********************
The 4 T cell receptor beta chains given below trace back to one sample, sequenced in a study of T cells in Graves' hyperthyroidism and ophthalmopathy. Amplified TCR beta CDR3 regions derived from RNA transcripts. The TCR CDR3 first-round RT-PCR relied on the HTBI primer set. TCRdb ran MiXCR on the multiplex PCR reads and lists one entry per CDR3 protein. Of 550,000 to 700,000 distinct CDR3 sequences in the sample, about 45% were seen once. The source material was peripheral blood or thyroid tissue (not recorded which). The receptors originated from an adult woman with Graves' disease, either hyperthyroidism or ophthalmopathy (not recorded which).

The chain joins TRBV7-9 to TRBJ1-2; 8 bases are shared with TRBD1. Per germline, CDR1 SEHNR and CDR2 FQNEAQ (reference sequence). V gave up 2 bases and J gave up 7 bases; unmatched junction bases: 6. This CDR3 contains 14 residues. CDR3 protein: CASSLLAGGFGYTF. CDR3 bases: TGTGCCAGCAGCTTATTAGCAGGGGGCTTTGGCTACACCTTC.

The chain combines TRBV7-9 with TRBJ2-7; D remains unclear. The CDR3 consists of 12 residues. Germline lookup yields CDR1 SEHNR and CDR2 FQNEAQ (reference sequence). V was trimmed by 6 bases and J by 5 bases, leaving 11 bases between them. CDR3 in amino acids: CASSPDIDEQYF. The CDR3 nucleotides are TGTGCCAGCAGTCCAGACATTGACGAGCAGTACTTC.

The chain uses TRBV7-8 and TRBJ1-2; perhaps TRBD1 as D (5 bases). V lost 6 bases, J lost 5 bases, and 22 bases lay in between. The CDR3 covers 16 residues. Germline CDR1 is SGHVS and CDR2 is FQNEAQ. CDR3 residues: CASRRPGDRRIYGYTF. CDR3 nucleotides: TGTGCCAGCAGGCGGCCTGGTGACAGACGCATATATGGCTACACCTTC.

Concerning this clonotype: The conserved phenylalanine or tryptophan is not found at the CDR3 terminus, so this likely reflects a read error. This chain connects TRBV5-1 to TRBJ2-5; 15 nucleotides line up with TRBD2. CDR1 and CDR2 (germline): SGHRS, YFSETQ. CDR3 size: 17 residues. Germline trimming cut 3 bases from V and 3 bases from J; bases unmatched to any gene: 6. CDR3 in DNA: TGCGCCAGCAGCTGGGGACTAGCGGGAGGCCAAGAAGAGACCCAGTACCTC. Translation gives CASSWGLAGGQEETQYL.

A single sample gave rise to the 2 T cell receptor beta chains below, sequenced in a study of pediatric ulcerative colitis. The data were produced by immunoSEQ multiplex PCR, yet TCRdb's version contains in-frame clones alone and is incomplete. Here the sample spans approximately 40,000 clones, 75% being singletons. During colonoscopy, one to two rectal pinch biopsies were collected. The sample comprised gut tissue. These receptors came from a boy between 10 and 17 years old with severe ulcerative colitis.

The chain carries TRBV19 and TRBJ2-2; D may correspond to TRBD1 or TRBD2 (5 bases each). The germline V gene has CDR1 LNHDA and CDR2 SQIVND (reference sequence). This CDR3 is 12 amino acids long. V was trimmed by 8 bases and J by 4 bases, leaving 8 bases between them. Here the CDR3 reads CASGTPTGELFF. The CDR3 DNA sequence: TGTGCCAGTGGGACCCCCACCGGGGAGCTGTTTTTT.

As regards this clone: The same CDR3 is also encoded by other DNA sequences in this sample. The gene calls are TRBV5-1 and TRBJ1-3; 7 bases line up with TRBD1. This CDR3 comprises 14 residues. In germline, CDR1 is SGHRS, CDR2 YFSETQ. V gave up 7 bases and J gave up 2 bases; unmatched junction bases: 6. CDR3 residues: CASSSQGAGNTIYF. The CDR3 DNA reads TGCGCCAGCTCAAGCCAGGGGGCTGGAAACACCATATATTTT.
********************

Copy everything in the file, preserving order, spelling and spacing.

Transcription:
The 4 T cell receptor beta chains given below trace back to one sample, sequenced in a study of T cells in Graves' hyperthyroidism and ophthalmopathy. Amplified TCR beta CDR3 regions derived from RNA transcripts. The TCR CDR3 first-round RT-PCR relied on the HTBI primer set. TCRdb ran MiXCR on the multiplex PCR reads and lists one entry per CDR3 protein. Of 550,000 to 700,000 distinct CDR3 sequences in the sample, about 45% were seen once. The source material was peripheral blood or thyroid tissue (not recorded which). The receptors originated from an adult woman with Graves' disease, either hyperthyroidism or ophthalmopathy (not recorded which).

The chain joins TRBV7-9 to TRBJ1-2; 8 bases are shared with TRBD1. Per germline, CDR1 SEHNR and CDR2 FQNEAQ (reference sequence). V gave up 2 bases and J gave up 7 bases; unmatched junction bases: 6. This CDR3 contains 14 residues. CDR3 protein: CASSLLAGGFGYTF. CDR3 bases: TGTGCCAGCAGCTTATTAGCAGGGGGCTTTGGCTACACCTTC.

The chain combines TRBV7-9 with TRBJ2-7; D remains unclear. The CDR3 consists of 12 residues. Germline lookup yields CDR1 SEHNR and CDR2 FQNEAQ (reference sequence). V was trimmed by 6 bases and J by 5 bases, leaving 11 bases between them. CDR3 in amino acids: CASSPDIDEQYF. The CDR3 nucleotides are TGTGCCAGCAGTCCAGACATTGACGAGCAGTACTTC.

The chain uses TRBV7-8 and TRBJ1-2; perhaps TRBD1 as D (5 bases). V lost 6 bases, J lost 5 bases, and 22 bases lay in between. The CDR3 covers 16 residues. Germline CDR1 is SGHVS and CDR2 is FQNEAQ. CDR3 residues: CASRRPGDRRIYGYTF. CDR3 nucleotides: TGTGCCAGCAGGCGGCCTGGTGACAGACGCATATATGGCTACACCTTC.

Concerning this clonotype: The conserved phenylalanine or tryptophan is not found at the CDR3 terminus, so this likely reflects a read error. This chain connects TRBV5-1 to TRBJ2-5; 15 nucleotides line up with TRBD2. CDR1 and CDR2 (germline): SGHRS, YFSETQ. CDR3 size: 17 residues. Germline trimming cut 3 bases from V and 3 bases from J; bases unmatched to any gene: 6. CDR3 in DNA: TGCGCCAGCAGCTGGGGACTAGCGGGAGGCCAAGAAGAGACCCAGTACCTC. Translation gives CASSWGLAGGQEETQYL.

A single sample gave rise to the 2 T cell receptor beta chains below, sequenced in a study of pediatric ulcerative colitis. The data were produced by immunoSEQ multiplex PCR, yet TCRdb's version contains in-frame clones alone and is incomplete. Here the sample spans approximately 40,000 clones, 75% being singletons. During colonoscopy, one to two rectal pinch biopsies were collected. The sample comprised gut tissue. These receptors came from a boy between 10 and 17 years old with severe ulcerative colitis.

The chain carries TRBV19 and TRBJ2-2; D may correspond to TRBD1 or TRBD2 (5 bases each). The germline V gene has CDR1 LNHDA and CDR2 SQIVND (reference sequence). This CDR3 is 12 amino acids long. V was trimmed by 8 bases and J by 4 bases, leaving 8 bases between them. Here the CDR3 reads CASGTPTGELFF. The CDR3 DNA sequence: TGTGCCAGTGGGACCCCCACCGGGGAGCTGTTTTTT.

As regards this clone: The same CDR3 is also encoded by other DNA sequences in this sample. The gene calls are TRBV5-1 and TRBJ1-3; 7 bases line up with TRBD1. This CDR3 comprises 14 residues. In germline, CDR1 is SGHRS, CDR2 YFSETQ. V gave up 7 bases and J gave up 2 bases; unmatched junction bases: 6. CDR3 residues: CASSSQGAGNTIYF. The CDR3 DNA reads TGCGCCAGCTCAAGCCAGGGGGCTGGAAACACCATATATTTT.